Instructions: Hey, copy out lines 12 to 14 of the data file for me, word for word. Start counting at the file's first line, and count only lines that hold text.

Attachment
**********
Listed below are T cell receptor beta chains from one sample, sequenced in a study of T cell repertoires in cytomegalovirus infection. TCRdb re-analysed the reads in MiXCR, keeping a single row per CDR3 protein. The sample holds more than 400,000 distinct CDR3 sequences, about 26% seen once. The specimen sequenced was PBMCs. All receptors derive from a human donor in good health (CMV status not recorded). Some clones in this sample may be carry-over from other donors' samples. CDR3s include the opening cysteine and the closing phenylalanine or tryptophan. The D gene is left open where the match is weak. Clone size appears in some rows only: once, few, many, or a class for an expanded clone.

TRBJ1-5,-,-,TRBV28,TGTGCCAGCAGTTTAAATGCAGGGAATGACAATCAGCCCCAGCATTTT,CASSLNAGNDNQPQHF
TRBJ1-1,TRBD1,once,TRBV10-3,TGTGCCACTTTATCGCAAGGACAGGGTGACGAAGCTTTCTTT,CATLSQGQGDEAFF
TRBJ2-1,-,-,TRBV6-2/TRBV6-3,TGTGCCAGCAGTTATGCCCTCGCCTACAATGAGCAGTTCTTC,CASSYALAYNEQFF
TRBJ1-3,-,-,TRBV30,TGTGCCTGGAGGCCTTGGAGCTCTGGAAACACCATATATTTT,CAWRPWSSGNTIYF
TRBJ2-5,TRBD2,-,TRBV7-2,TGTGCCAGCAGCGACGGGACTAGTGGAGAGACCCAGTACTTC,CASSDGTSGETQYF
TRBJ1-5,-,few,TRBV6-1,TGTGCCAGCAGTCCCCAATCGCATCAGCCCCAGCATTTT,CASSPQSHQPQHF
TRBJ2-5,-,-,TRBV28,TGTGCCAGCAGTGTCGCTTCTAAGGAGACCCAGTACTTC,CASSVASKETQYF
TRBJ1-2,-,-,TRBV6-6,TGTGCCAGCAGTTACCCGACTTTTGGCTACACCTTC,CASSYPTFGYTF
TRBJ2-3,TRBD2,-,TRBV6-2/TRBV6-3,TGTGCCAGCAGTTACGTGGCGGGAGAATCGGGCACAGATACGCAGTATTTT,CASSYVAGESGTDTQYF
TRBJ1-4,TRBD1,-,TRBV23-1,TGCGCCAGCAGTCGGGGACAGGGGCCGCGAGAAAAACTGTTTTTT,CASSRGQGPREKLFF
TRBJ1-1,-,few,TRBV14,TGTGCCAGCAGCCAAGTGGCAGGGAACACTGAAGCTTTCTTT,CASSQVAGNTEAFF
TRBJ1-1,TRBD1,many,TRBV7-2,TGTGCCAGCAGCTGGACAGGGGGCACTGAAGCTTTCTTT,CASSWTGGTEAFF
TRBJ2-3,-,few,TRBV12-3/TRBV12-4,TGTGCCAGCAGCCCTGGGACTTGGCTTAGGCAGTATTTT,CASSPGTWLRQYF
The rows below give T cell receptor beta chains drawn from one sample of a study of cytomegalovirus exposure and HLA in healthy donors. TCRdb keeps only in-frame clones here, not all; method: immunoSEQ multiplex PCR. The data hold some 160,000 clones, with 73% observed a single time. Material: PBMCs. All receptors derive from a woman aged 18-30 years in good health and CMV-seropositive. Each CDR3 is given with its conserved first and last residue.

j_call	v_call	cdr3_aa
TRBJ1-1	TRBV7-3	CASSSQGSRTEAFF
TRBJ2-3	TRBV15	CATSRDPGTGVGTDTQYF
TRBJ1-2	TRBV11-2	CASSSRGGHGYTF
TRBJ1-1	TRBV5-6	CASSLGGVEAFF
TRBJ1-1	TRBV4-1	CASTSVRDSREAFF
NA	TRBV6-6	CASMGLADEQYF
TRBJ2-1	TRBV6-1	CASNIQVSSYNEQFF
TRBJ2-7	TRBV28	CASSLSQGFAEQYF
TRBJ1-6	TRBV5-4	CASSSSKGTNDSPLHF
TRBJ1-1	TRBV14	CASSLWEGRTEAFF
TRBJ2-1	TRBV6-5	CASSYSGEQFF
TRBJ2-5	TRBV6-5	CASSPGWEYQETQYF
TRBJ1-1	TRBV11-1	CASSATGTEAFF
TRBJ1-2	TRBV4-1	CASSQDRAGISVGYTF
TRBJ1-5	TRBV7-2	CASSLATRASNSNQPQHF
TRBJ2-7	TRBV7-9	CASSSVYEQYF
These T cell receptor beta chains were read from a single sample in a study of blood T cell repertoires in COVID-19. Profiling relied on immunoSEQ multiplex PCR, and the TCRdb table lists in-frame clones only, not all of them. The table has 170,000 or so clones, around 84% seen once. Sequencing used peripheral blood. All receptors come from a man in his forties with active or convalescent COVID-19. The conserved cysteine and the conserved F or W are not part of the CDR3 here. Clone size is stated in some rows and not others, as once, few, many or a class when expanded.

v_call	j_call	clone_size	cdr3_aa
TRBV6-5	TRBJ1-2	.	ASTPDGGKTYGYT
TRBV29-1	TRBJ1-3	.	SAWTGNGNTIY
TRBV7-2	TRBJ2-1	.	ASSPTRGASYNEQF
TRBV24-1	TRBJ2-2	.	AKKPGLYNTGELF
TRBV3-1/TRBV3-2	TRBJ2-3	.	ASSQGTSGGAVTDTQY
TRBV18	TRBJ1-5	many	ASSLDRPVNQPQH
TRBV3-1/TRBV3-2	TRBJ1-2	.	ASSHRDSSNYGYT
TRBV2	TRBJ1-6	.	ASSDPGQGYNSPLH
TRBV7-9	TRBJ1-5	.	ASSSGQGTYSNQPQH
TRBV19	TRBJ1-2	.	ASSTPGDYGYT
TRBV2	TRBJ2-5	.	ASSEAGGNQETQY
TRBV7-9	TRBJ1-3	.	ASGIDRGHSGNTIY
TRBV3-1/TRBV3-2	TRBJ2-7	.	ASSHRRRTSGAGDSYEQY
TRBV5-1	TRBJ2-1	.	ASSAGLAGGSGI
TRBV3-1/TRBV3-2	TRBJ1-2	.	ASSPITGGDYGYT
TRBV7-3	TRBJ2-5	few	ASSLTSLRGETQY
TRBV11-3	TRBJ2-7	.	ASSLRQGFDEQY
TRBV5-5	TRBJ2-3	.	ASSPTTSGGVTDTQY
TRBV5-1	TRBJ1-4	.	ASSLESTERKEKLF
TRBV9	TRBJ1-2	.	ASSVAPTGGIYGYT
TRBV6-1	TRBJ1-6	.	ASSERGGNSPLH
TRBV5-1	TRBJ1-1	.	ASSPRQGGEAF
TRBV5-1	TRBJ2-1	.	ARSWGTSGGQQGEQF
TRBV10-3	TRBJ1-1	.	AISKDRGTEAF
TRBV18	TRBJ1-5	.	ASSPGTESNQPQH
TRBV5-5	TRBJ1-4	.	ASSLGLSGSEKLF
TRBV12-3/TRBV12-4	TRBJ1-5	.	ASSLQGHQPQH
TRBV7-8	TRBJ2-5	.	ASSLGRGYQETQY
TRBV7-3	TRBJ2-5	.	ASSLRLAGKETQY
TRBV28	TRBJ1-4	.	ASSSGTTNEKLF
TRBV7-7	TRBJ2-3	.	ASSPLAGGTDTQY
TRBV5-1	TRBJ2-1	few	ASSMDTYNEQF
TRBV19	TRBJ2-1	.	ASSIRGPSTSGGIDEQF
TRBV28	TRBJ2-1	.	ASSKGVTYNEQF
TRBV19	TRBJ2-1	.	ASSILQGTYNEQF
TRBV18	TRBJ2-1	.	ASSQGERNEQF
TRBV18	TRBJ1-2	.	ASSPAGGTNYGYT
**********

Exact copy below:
TRBJ1-1,-,few,TRBV14,TGTGCCAGCAGCCAAGTGGCAGGGAACACTGAAGCTTTCTTT,CASSQVAGNTEAFF
TRBJ1-1,TRBD1,many,TRBV7-2,TGTGCCAGCAGCTGGACAGGGGGCACTGAAGCTTTCTTT,CASSWTGGTEAFF
TRBJ2-3,-,few,TRBV12-3/TRBV12-4,TGTGCCAGCAGCCCTGGGACTTGGCTTAGGCAGTATTTT,CASSPGTWLRQYF